Below is a great list of the ages in which your child should be hitting both fine and gross motor milestones. The ages are a rough approximation and it is normal for a child to be outside of this window, as well.
It may take your baby some time to learn the new skill that you are waiting for. Some will pick it up quickly while others need a lot of practice.
Every child learns at their own pace. The best thing you can do is let your baby learn new skills on their own time.
Applying these tips is sure to help them learn quicker, however it’s important to remember to be patient and it will come.
Don’t push them too hard. Don’t get frustrated if they aren’t learning the skill that your nephew learned 2 months before. Don’t compare them to other babies, whether they are friends, siblings, or cousins.
Learning one skill is not necessarily indicative of the time it will take to learn another. For example, maybe your baby started sitting up very early, but it could take them a longer time to figure out how to stand.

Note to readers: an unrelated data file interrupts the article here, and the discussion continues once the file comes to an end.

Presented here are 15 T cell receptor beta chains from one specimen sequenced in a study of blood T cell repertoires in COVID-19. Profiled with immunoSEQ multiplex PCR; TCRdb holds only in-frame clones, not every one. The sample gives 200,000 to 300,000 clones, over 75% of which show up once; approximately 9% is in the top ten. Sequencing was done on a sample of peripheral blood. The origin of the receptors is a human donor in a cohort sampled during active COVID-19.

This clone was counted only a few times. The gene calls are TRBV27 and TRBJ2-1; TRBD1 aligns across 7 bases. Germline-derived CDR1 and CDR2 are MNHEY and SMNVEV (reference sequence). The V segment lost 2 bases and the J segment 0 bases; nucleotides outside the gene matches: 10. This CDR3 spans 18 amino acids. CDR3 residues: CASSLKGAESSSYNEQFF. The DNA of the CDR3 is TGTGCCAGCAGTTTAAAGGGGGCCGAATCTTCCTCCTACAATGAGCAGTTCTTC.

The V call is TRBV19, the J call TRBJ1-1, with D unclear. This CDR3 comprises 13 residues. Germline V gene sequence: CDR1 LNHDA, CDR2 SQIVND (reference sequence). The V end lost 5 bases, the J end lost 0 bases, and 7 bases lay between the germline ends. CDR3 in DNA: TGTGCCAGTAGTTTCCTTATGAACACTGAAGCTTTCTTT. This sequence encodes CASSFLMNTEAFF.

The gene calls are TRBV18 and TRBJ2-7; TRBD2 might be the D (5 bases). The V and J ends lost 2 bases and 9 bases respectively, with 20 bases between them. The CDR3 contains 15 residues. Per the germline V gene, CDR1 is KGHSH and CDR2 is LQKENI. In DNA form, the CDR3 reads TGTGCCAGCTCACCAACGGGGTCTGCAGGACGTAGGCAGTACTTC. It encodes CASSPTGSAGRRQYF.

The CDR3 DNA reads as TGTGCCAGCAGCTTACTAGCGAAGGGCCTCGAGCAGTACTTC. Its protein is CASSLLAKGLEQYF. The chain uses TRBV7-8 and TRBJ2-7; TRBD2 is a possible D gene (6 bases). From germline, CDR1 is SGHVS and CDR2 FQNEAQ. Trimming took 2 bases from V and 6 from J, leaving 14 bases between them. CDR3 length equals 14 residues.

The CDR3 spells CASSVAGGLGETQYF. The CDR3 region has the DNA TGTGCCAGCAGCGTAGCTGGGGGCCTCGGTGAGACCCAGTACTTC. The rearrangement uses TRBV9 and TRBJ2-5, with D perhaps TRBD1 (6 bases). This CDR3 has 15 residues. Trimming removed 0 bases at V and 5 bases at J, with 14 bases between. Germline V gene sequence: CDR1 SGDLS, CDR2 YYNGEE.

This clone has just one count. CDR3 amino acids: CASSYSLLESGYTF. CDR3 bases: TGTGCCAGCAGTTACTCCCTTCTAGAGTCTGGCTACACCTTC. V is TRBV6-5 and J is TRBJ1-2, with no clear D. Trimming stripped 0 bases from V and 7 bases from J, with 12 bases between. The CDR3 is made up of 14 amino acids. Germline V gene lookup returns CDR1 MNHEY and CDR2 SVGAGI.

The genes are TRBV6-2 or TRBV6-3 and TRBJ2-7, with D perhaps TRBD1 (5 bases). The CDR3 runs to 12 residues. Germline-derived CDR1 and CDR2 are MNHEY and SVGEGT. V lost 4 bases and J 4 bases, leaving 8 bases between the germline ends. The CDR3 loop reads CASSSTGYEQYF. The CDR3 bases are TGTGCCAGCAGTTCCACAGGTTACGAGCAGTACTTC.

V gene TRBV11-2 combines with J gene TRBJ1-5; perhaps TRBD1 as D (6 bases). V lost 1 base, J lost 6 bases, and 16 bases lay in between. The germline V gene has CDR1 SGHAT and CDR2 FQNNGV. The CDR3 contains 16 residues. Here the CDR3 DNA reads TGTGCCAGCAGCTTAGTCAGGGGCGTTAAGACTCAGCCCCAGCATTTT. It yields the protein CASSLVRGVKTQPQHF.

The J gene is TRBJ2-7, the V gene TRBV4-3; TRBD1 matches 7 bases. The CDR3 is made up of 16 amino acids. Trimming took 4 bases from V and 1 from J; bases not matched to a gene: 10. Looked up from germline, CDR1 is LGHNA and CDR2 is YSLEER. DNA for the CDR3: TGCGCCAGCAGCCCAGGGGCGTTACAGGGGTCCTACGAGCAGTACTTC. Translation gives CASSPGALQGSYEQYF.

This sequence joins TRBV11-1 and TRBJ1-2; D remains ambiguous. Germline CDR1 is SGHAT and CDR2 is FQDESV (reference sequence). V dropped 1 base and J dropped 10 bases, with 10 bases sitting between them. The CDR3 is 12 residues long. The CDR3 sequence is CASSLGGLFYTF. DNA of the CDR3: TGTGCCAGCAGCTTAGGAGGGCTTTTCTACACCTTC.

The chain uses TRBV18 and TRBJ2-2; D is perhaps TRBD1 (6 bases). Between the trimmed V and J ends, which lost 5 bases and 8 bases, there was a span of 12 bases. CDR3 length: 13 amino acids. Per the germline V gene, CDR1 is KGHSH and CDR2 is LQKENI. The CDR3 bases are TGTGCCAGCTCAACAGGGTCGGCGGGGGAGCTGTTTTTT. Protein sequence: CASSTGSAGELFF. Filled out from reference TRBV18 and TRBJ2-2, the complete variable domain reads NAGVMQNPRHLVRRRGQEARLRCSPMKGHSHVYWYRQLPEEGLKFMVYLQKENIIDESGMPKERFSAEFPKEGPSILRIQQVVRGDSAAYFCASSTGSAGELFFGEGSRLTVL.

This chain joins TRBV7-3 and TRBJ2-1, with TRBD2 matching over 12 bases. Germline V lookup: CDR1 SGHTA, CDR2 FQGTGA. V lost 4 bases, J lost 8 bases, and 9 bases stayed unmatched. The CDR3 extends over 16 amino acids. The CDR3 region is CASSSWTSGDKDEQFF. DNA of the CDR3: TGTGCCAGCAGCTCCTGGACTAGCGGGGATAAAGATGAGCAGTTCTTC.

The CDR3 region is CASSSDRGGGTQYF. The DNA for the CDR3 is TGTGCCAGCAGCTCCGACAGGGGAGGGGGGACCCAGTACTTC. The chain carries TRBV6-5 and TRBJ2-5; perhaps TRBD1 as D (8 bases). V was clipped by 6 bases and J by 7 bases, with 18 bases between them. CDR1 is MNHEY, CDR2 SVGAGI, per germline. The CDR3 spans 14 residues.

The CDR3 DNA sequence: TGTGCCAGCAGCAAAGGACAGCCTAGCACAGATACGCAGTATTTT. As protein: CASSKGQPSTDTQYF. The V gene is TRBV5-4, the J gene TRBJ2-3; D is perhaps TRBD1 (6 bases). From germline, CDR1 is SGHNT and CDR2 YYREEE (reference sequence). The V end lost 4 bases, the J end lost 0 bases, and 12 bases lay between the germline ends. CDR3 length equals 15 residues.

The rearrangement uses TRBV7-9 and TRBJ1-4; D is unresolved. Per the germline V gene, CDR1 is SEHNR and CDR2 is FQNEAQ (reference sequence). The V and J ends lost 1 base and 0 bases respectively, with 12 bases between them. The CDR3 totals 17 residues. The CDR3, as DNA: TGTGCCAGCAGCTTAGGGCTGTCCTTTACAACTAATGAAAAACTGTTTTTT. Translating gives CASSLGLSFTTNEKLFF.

There are many factors that contribute to your baby learning a new skill, but they will get there when they are ready.
Everyone likes to be praised when they’re working hard at something, right? That includes babies too.
Give them lots of over-exaggerated applause, smiles, shouts, and “great jobs.” Your baby will pick up on your excitement and be more eager to keep working toward that goal.
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Have fun playing with your baby and helping them to reach their next milestone! Comment below with what tip worked best for you!
Be sure to download this printable checklist to remind you of these tips: Teaching Motor Skills to Babies Printable Checklist